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By the end of this section, you will be able to:
  • Extend the concept of wave–particle duality that was observed in electromagnetic radiation to matter as well
  • Understand the general idea of the quantum mechanical description of electrons in an atom, and that it uses the notion of three-dimensional wave functions, or orbitals, that define the distribution of probability to find an electron in a particular part of space
  • List and describe traits of the four quantum numbers that form the basis for completely specifying the state of an electron in an atom

Bohr’s model explained the experimental data for the hydrogen atom and was widely accepted, but it also raised many questions. Why did electrons orbit at only fixed distances defined by a single quantum number n = 1, 2, 3, and so on, but never in between? Why did the model work so well describing hydrogen and one-electron ions, but could not correctly predict the emission spectrum for helium or any larger atoms? To answer these questions, scientists needed to completely revise the way they thought about matter.

Behavior in the microscopic world

We know how matter behaves in the macroscopic world—objects that are large enough to be seen by the naked eye follow the rules of classical physics. A billiard ball moving on a table will behave like a particle: It will continue in a straight line unless it collides with another ball or the table cushion, or is acted on by some other force (such as friction). The ball has a well-defined position and velocity (or a well-defined momentum, p = mv, defined by mass m and velocity v ) at any given moment. In other words, the ball is moving in a classical trajectory. This is the typical behavior of a classical object.

When waves interact with each other, they show interference patterns that are not displayed by macroscopic particles such as the billiard ball. For example, interacting waves on the surface of water can produce interference patters similar to those shown on [link] . This is a case of wave behavior on the macroscopic scale, and it is clear that particles and waves are very different phenomena in the macroscopic realm.

A photograph is shown of ripples in water. The ripples display an interference pattern with each other.
An interference pattern on the water surface is formed by interacting waves. The waves are caused by reflection of water from the rocks. (credit: modification of work by Sukanto Debnath)

As technological improvements allowed scientists to probe the microscopic world in greater detail, it became increasingly clear by the 1920s that very small pieces of matter follow a different set of rules from those we observe for large objects. The unquestionable separation of waves and particles was no longer the case for the microscopic world.

One of the first people to pay attention to the special behavior of the microscopic world was Louis de Broglie . He asked the question: If electromagnetic radiation can have particle-like character, can electrons and other submicroscopic particles exhibit wavelike character? In his 1925 doctoral dissertation, de Broglie extended the wave–particle duality of light that Einstein used to resolve the photoelectric-effect paradox to material particles. He predicted that a particle with mass m and velocity v (that is, with linear momentum p ) should also exhibit the behavior of a wave with a wavelength value λ , given by this expression in which h is the familiar Planck’s constant:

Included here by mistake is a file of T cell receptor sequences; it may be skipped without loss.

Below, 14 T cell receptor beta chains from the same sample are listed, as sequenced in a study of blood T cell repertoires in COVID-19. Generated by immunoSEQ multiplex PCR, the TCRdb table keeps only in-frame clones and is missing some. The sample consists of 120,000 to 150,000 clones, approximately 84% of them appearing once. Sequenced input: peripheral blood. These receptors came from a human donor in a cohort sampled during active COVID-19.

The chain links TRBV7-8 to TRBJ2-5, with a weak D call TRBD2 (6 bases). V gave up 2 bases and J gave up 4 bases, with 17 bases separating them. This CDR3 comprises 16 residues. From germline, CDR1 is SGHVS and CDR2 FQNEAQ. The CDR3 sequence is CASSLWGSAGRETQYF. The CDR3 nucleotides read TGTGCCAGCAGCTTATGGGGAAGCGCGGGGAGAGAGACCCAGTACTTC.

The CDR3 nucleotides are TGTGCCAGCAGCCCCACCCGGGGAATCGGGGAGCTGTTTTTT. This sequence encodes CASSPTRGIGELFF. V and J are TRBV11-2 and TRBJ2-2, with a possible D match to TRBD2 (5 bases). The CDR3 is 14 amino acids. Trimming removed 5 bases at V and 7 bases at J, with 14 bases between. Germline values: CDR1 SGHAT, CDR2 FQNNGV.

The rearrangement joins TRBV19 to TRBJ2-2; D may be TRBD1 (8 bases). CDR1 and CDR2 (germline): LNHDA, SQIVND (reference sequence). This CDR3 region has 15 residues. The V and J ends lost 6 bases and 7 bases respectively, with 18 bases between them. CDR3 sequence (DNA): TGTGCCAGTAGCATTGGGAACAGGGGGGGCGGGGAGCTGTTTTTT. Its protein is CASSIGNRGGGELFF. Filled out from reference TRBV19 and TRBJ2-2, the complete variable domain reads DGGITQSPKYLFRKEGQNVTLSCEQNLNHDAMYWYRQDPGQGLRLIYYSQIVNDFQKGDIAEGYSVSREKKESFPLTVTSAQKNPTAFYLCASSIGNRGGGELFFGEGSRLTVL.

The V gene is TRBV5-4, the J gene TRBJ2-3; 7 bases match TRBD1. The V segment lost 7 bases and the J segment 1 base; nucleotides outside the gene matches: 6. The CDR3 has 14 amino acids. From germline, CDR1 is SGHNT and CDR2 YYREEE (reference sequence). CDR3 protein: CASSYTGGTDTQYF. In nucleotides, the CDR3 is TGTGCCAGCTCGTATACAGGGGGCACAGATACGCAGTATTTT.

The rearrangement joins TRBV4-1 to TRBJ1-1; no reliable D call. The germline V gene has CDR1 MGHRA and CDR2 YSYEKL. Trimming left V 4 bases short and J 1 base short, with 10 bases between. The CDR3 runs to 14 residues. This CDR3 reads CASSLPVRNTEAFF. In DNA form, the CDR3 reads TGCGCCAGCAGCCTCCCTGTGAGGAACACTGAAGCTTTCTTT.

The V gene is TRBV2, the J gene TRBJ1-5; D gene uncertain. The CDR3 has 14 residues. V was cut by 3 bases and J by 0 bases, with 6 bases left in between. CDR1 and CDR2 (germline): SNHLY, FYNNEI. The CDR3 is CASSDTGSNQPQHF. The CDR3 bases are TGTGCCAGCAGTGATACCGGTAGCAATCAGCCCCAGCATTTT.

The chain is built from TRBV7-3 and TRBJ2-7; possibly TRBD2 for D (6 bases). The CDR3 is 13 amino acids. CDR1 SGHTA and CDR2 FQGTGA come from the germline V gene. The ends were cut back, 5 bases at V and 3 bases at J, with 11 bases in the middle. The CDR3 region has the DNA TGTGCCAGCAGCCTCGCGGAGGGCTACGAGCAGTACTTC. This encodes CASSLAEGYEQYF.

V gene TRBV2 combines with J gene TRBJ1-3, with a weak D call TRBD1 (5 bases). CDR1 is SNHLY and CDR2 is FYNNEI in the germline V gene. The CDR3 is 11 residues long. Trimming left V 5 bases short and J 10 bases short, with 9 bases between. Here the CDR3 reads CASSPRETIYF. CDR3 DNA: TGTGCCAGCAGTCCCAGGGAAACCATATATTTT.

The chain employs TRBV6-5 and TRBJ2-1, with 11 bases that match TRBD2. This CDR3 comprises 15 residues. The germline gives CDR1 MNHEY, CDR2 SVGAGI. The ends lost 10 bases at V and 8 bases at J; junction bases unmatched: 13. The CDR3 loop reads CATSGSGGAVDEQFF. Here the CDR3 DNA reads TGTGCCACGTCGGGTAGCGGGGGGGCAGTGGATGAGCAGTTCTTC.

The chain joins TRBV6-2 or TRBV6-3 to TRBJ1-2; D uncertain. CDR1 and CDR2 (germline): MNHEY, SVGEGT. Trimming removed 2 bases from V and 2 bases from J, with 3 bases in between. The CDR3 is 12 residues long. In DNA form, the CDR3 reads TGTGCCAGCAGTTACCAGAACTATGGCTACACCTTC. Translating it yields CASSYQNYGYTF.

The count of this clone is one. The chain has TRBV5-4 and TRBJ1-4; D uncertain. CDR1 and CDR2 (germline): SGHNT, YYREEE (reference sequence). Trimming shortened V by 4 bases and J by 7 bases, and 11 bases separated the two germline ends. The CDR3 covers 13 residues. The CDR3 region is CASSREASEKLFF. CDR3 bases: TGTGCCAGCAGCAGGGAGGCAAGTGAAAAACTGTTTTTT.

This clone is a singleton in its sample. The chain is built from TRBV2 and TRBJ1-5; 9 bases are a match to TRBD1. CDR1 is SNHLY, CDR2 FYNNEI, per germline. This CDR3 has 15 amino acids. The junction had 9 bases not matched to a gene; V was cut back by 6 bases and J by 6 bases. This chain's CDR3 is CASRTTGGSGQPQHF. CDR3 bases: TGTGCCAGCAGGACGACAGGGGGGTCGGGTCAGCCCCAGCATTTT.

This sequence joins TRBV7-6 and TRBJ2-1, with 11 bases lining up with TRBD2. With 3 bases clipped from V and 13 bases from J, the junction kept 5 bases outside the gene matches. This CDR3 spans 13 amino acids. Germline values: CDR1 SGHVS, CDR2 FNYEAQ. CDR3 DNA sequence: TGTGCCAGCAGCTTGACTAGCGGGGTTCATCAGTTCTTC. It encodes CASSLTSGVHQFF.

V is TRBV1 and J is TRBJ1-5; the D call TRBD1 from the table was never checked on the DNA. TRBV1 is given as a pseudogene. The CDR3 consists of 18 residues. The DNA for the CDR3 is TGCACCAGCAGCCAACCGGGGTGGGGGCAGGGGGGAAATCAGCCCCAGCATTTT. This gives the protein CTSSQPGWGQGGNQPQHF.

Questions & Answers

what's kinetic energy
Charity Reply
what is anion?
Hussniz Reply
an anion is a positively charge ion
an anion is a negatively charged ion
And anion is a negatively charged ion which move towards the anode which is positively charged.
what is matter
Henry Reply
what is pressure
what is water?
Scarcies Reply
hydrogen gas burned into oxygen gas which forms a polar molecule, has a defenate shape volume but not shape. at 20 degrees Celsius exists as an aqueous solution. Is a solvent that dissolves many solutes into solution. And can act as an acid or a base.
Obi Reply
by mixing
it is less dense than water
Erastus Reply
can cooking gas be durable in gallon. ..
reason pls
What is happening
Oluchi Reply
Why does ice float on water?
As it cools, olive oil slowly soldifies and froms a solid over a range of temperatures. Which best describes the solid?
Tammie Reply
definition of a sample
ashley Reply
a small part or quantity intended to show what the whole is like
What does kj stand for ? or just k. example - 371K
Katr Reply
kilojoules or Kelvin
what is atom
divinegift Reply
atom is anything that has weight and can occupy space
atom is the smallest particle of an element that can neitherbe divided nor destroyed
atom is the smallest indivisible particle of an element.
atom is the smallest particle of an element that can neither be created,subdivided or destroyed
All wrong
Do you know that atoms can further be devided
Go and read 📘 up Dalton atomic theory and who disproved.. Read 📘 up atomic theory
an atom is the smallest particle of an element that can take part in a chemical reaction
what is anion?
what is a structure of atomic
Deren Reply
WATS atomic structure?
what is the meaning of intermolecular force
Eunice Reply
is the force of attraction that exist between two or more molecules
What is a primary standard solution ?
a known solution
Characteristic of a primary standard solution
pauli's exclusion is based on what?
avdhesh Reply
quantum theory
What is greatest modification made in dalton's atomic theory?
Ngwesse Reply

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Source:  OpenStax, Chemistry. OpenStax CNX. May 20, 2015 Download for free at http://legacy.cnx.org/content/col11760/1.9
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